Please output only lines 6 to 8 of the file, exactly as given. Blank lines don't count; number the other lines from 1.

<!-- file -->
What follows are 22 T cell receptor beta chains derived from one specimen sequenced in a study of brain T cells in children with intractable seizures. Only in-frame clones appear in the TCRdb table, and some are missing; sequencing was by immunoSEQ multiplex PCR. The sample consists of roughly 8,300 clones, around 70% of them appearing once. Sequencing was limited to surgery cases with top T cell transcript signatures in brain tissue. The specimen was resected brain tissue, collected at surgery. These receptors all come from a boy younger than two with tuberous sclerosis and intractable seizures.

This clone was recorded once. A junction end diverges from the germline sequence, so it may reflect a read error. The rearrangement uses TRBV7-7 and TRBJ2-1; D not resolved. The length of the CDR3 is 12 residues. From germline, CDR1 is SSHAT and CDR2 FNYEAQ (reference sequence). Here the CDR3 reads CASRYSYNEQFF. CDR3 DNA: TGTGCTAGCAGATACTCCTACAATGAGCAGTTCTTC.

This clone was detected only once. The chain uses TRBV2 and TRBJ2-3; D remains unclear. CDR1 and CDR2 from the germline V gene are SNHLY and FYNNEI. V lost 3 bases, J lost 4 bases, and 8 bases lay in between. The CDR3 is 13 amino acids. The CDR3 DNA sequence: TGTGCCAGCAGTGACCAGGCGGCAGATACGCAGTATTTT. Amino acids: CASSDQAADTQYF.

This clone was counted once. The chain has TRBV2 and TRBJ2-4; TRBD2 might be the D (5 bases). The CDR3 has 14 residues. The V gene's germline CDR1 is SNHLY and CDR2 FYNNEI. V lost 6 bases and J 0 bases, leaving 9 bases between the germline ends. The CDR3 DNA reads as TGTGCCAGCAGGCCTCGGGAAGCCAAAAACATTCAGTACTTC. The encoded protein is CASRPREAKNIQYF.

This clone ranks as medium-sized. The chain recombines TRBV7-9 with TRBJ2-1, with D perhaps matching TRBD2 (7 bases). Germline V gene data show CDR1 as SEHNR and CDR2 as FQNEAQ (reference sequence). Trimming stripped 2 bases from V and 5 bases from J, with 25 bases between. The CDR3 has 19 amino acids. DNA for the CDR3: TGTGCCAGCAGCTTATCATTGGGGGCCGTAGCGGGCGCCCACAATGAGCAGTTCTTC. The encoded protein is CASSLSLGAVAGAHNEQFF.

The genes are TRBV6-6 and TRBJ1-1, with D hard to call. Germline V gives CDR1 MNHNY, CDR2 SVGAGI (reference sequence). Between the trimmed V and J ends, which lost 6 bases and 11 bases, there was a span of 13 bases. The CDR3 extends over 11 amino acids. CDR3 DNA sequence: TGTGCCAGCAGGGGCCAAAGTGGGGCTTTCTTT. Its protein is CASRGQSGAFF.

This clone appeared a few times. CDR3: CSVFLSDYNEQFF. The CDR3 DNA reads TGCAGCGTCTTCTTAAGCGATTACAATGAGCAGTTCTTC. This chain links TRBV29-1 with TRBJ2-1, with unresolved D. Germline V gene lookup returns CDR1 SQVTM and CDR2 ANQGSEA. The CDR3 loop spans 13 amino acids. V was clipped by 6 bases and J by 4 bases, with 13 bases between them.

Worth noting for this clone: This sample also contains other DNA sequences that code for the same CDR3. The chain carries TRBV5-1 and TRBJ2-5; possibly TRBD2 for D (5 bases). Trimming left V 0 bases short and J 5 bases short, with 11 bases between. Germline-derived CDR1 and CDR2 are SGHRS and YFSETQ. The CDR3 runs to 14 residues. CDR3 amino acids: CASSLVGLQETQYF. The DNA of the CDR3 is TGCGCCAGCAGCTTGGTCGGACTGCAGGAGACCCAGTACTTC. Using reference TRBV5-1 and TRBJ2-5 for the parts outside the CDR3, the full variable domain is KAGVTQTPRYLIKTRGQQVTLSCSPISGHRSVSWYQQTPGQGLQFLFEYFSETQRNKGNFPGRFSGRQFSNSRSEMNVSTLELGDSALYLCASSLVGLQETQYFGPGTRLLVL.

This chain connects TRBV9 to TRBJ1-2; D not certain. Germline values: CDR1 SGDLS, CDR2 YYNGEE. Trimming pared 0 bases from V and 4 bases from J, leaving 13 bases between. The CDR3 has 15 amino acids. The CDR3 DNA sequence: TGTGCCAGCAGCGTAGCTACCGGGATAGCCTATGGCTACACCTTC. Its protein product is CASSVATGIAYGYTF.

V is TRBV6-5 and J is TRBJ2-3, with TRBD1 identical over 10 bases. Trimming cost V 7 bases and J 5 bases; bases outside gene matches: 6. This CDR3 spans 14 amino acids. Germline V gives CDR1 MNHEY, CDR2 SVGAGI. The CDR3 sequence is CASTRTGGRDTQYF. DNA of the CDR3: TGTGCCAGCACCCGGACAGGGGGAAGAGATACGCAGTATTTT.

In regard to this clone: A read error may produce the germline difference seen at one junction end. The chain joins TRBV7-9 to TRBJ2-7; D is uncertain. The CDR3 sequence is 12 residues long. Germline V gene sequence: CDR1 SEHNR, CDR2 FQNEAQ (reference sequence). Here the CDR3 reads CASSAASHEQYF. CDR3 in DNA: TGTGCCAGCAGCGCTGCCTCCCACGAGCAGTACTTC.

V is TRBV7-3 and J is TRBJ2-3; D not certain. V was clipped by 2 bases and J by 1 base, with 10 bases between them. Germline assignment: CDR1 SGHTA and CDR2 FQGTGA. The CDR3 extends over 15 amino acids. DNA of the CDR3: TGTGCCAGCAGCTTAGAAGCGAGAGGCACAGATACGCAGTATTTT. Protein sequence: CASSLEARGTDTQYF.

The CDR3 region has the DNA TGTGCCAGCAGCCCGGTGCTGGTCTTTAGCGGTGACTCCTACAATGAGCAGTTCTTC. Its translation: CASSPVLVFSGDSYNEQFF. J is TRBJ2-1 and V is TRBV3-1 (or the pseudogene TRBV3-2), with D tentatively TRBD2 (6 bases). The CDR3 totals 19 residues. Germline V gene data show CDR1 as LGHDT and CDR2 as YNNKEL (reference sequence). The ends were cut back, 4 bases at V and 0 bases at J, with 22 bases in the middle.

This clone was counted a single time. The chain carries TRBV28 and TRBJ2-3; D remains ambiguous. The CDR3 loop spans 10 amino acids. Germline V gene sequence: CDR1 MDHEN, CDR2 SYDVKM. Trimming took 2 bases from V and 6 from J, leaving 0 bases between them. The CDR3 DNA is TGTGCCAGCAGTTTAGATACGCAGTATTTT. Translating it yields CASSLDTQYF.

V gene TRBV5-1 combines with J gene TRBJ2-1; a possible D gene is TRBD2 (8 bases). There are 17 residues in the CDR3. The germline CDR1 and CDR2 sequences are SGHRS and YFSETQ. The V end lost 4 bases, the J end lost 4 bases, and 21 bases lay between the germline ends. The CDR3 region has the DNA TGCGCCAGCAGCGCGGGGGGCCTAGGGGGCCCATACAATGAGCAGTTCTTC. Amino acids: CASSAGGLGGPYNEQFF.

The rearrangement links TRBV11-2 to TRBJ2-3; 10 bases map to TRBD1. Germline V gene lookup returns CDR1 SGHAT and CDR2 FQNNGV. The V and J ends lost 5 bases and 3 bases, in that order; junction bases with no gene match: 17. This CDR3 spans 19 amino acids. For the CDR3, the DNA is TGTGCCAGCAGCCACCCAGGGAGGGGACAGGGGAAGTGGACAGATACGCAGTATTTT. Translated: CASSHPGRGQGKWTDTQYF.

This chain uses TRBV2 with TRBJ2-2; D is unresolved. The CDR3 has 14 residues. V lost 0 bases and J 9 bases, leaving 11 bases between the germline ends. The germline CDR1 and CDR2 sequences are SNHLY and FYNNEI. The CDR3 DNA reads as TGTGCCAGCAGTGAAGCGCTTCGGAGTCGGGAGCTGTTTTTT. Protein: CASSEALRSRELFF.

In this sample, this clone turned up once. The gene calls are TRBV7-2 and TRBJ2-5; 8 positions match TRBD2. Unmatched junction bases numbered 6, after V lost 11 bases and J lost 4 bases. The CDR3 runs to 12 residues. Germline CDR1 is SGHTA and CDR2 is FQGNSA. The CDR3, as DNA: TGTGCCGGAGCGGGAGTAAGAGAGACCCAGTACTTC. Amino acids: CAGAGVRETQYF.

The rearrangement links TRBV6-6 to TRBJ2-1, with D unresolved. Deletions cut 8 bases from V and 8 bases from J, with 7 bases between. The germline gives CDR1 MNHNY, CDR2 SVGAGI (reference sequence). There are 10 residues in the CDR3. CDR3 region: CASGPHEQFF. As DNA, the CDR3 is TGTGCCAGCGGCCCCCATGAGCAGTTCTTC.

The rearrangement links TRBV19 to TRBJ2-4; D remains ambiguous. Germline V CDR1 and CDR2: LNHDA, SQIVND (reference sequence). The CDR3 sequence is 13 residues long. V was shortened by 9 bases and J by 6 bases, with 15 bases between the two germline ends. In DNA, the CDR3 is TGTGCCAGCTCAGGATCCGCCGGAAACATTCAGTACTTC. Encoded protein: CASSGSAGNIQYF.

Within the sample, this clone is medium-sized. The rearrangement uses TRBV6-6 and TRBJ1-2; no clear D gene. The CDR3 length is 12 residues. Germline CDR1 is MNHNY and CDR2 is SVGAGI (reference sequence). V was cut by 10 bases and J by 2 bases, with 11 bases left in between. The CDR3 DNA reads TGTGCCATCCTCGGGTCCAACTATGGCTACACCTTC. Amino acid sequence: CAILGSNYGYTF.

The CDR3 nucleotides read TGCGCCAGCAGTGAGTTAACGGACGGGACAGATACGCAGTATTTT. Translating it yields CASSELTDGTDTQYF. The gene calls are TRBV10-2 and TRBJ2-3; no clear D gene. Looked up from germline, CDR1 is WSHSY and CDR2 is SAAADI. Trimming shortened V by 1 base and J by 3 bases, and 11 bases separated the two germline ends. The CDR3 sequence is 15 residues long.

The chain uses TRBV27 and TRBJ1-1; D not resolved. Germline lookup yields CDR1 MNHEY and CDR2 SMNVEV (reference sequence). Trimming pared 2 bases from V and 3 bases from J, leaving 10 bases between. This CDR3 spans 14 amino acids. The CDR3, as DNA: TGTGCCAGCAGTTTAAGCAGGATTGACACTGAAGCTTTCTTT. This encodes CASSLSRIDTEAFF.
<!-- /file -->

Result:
The genes are TRBV6-6 and TRBJ1-1, with D hard to call. Germline V gives CDR1 MNHNY, CDR2 SVGAGI (reference sequence). Between the trimmed V and J ends, which lost 6 bases and 11 bases, there was a span of 13 bases. The CDR3 extends over 11 amino acids. CDR3 DNA sequence: TGTGCCAGCAGGGGCCAAAGTGGGGCTTTCTTT. Its protein is CASRGQSGAFF.

This clone appeared a few times. CDR3: CSVFLSDYNEQFF. The CDR3 DNA reads TGCAGCGTCTTCTTAAGCGATTACAATGAGCAGTTCTTC. This chain links TRBV29-1 with TRBJ2-1, with unresolved D. Germline V gene lookup returns CDR1 SQVTM and CDR2 ANQGSEA. The CDR3 loop spans 13 amino acids. V was clipped by 6 bases and J by 4 bases, with 13 bases between them.

Worth noting for this clone: This sample also contains other DNA sequences that code for the same CDR3. The chain carries TRBV5-1 and TRBJ2-5; possibly TRBD2 for D (5 bases). Trimming left V 0 bases short and J 5 bases short, with 11 bases between. Germline-derived CDR1 and CDR2 are SGHRS and YFSETQ. The CDR3 runs to 14 residues. CDR3 amino acids: CASSLVGLQETQYF. The DNA of the CDR3 is TGCGCCAGCAGCTTGGTCGGACTGCAGGAGACCCAGTACTTC. Using reference TRBV5-1 and TRBJ2-5 for the parts outside the CDR3, the full variable domain is KAGVTQTPRYLIKTRGQQVTLSCSPISGHRSVSWYQQTPGQGLQFLFEYFSETQRNKGNFPGRFSGRQFSNSRSEMNVSTLELGDSALYLCASSLVGLQETQYFGPGTRLLVL.